[Previously I posted a poem by Jenne M. that related her mother’s line through poetry. Here is the same story in prose.  I think it is one of the best examples I’ve ever seen that tells the same family history using two very different mechanism. After you read this version, go back and read (or reread) the poem.  You will gain new insight into her family’s story. Hopefully, you will also consider a new way to tell your own stories.  Poetry can be an incredibly  powerful tool.  – Don Taylor]

Bazsika and Kocun

by Jenne M. (guest blogger)

I first knew I had to embark upon ancestry work years ago – back in 2001, after my maternal grandmother died of colon cancer. “The house of your ancestors is falling into ruin,” the dreams whispered, showing me visions of a ramshackle Cape Cod, with the stars and space lurking behind the rotted floorboards.

Frank Bazsika and Marie Kocun on
their wedding day,
with Victoria Kocun at left.

With a broad face and a ready laugh, Marie Kocun Bazsika seemed to defy the circumstances life brought her. Born Mary but baptized as Marie, she had a twin brother, Stephen, who was a talented musician that died relatively early. A car accident, my grandmother told me once; illness due to a weakened constitution from drinking, my mother countered. He died at the age of 46, four years before my birth.

Marie, called Mae by her friends, was a small, merry woman, the daughter of Slovak immigrants. Swept up by the times, at the age of 16, she married a handsome Hungarian soldier: Frank Bazsika, one of many to bear that name in his family. Once, she told me that she and her husband were advised not to have children – ostensibly because Usher’s Syndrome, a form of deaf-blindness, ran in their lines. I haven’t been able to ascertain whether that was the truth, but half of her children ended up having the disorder.

But that was the least of Mae’s trials. Behind that long, handsome face of her tall, burly husband lurked the Fomhoire.

The beloved first son of his daughter-heavy family, Frank was heavily spoiled by his shopkeeper parents, who pampered him in every way, and looked aside when he beat his sisters with the fire poker. Violent and charming by turns, he dressed impeccably as a young man and, like so many of his generation, ended up drafted during World War II.

He served in Edinburgh in Scotland for at least some of the war, as a mechanic. At some point during his service, he fell in love with a Frenchwoman – named Marie, like my grandmother – whom he had to leave behind. Perhaps this ideal paramour made his own Marie seem so small and provincial, unwanted and vulgar. Perhaps this other Marie existed only in his mind, which danced on a narrow floor of sanity, dipping into periodic chasms of violence and despair.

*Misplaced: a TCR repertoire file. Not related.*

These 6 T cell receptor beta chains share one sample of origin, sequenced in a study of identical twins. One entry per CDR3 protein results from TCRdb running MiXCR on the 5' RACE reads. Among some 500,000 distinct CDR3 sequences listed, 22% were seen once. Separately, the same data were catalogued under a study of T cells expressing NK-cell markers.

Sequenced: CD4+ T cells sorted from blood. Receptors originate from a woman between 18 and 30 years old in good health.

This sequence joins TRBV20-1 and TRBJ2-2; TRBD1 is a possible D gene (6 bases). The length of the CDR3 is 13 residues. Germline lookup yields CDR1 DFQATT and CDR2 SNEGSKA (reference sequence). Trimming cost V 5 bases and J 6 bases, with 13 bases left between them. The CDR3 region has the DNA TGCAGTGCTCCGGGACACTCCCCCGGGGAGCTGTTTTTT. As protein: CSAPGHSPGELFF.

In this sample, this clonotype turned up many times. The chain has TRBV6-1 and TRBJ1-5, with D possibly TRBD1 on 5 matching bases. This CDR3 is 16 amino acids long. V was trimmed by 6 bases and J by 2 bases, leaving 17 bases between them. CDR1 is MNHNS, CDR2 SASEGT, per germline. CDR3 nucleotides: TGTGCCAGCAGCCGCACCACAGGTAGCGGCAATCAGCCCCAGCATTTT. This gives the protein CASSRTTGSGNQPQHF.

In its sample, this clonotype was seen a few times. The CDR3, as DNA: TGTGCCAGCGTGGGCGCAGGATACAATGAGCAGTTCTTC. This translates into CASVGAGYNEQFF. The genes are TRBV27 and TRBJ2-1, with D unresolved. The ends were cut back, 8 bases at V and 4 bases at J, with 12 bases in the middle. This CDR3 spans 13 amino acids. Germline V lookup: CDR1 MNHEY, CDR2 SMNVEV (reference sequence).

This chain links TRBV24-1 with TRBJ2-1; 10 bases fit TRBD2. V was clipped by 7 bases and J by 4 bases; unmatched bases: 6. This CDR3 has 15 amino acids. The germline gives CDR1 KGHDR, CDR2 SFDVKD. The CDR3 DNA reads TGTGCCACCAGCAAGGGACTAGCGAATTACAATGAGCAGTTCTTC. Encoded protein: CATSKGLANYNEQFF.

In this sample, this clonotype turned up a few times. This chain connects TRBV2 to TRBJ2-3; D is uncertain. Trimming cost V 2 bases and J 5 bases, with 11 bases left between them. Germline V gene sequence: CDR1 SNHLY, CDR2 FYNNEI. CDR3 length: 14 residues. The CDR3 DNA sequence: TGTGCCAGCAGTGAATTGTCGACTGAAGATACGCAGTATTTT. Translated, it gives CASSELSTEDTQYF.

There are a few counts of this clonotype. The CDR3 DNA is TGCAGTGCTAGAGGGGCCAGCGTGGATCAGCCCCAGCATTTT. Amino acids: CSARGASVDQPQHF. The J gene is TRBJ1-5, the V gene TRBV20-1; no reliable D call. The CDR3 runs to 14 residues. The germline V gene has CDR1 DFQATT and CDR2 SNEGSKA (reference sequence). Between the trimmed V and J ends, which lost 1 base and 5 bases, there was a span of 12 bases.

When he returned, the darkness – the one that had always been with him, according to his sisters’ testimony – rose up and swallowed him, coloring his fantasies with rage. Gone were the smart suits and the smile, eradicated by a love of vulgarity and sadism. Continuing his work as a mechanic, he also dabbled in get-rich-quick schemes, running the gamut from gas stations to chicken farms, none of which he ever put his hands to; rather, his wife and children were the laborers. Parasites who didn’t earn their keep, he thought and had his wife shovel chicken shit the morning after giving birth. His family lived in squalor and fear, while he spent their meager earnings on himself and his pleasures: cars, sweets he wouldn’t share and, finally, the rifle that would prove his undoing.

He confessed to the priest and nuns that he had long smelled his flesh burning in the fires of hell, and gleefully shared fantasies of beating his wife and torturing his children – which he enacted daily, with creative flair.

Frank was, in short, a born psychopath.

Marie fled often, but to her husband’s family and not her beloved twin and parents, fearing that he would exact his vengeance on them. She left her children behind to fend for themselves. Following the advice of the nuns and priests, she always returned, until the cycle became unbearable once more. Frank and Marie existed in a strange dance of hatred and need, circling one another, lunging in for blows and pain.

Frank Andrew Bazsika
served in World War II

The blast of a shotgun ended the dance.

Frank’s eldest son and namesake took his father’s gun and waited with a sniper’s patience for his father to return home from work. A flash of light, a blast, and the red blossomed from his chest, mingling with the mud. Marie ran to him, frantic. My mother – then 16, a year younger than the namesake – watched. Her elder brother fled, but was caught later by police, tried and sentenced for homicide and spent many years in prison. In those days, no one cared about child abuse and its impact on the generations beyond.

Marie never remarried, and sold off the chicken farm piece by piece. Eventually, she left the house on Iron Ore Road, living on the hillside behind it – and then, Iron Ore Road entirely.

While abuse shaped her life, Marie was more than the blow she received. During World War II, she worked at General Cable, testing field wiring for Army telephone lines, and later worked at her husband’s tire store. After selling the business, she then worked as a waitress, the first on the New Jersey Turnpike. She converted to the Jehovah’s Witness faith, enjoying mission trips and camaraderie. She greeted death – and the union with her God – as a friend.

[Jenne M. is a Guest Blogger.  If you wish to contact her, please use the comments form below and I will forward your request to her. – Don Taylor]